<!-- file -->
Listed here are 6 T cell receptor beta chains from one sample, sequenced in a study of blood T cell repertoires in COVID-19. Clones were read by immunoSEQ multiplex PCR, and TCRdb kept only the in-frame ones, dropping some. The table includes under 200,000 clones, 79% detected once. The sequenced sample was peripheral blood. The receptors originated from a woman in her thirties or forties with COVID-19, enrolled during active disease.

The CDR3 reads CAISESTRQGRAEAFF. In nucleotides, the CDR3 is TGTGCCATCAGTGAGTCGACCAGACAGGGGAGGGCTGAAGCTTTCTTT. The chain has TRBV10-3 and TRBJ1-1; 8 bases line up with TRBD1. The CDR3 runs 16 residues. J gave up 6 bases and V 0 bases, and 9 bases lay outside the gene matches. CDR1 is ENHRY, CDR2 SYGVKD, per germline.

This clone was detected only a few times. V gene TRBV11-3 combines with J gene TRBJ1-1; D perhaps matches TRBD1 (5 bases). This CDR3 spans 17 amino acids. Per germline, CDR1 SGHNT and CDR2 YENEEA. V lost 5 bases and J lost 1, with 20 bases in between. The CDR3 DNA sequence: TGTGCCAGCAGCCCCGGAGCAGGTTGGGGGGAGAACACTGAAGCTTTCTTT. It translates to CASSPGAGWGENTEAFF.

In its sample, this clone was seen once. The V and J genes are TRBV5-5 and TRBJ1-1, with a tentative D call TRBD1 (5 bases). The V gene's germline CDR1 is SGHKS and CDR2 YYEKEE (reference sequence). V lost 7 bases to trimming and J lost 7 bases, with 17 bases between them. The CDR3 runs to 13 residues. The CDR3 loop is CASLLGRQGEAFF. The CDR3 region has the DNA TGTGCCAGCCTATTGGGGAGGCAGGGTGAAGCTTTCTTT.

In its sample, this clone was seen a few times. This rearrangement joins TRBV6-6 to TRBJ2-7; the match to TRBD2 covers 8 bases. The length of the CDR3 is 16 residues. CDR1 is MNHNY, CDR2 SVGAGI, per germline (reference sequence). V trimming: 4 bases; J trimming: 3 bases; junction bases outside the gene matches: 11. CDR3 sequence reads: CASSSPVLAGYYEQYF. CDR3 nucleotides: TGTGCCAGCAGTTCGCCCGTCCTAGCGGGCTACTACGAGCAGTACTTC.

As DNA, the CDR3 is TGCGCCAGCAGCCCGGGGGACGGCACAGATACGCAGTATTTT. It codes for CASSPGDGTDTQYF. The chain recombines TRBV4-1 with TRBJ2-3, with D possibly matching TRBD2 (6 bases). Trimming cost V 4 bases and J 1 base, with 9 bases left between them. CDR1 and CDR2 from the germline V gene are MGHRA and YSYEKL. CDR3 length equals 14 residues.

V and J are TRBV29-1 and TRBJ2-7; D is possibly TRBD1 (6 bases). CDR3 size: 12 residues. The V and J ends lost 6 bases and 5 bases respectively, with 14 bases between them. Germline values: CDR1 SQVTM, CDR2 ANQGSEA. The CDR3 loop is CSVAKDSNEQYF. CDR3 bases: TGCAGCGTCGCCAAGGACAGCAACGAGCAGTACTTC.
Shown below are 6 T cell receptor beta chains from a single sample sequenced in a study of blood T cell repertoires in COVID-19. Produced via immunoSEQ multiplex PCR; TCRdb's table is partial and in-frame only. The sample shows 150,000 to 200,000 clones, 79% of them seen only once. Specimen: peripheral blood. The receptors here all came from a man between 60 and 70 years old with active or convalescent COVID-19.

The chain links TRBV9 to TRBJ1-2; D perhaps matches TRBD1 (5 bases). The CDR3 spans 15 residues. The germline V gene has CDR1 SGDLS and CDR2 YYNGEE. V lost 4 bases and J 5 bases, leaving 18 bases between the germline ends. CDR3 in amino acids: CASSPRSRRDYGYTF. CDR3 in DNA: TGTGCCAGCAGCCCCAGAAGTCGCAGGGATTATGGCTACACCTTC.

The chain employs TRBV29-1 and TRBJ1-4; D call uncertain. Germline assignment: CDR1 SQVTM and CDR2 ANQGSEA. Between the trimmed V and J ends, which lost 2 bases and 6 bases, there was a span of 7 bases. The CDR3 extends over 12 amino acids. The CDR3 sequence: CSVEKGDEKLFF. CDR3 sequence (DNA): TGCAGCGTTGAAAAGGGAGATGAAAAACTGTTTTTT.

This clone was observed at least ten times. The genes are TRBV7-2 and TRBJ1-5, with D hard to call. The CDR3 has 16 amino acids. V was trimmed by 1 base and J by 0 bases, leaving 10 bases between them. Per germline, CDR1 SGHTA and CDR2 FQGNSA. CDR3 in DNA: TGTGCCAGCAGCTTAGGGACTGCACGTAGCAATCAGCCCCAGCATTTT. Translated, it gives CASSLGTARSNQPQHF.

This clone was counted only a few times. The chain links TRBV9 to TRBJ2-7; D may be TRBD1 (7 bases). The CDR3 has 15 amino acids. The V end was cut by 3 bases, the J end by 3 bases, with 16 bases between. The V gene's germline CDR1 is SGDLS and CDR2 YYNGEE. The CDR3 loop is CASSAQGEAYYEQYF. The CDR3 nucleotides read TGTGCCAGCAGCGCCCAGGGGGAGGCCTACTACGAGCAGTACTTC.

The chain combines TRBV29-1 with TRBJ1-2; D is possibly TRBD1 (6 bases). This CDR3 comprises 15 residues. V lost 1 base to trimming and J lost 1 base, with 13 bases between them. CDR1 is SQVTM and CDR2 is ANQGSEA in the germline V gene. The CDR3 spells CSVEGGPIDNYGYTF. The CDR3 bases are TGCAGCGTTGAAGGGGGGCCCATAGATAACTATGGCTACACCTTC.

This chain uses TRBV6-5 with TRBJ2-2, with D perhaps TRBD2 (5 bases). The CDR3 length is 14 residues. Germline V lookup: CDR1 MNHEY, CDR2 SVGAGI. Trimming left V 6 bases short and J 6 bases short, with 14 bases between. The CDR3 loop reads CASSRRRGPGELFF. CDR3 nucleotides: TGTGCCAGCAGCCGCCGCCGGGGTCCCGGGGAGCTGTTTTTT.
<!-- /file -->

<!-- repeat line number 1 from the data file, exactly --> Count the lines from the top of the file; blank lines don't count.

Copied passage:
Listed here are 6 T cell receptor beta chains from one sample, sequenced in a study of blood T cell repertoires in COVID-19. Clones were read by immunoSEQ multiplex PCR, and TCRdb kept only the in-frame ones, dropping some. The table includes under 200,000 clones, 79% detected once. The sequenced sample was peripheral blood. The receptors originated from a woman in her thirties or forties with COVID-19, enrolled during active disease.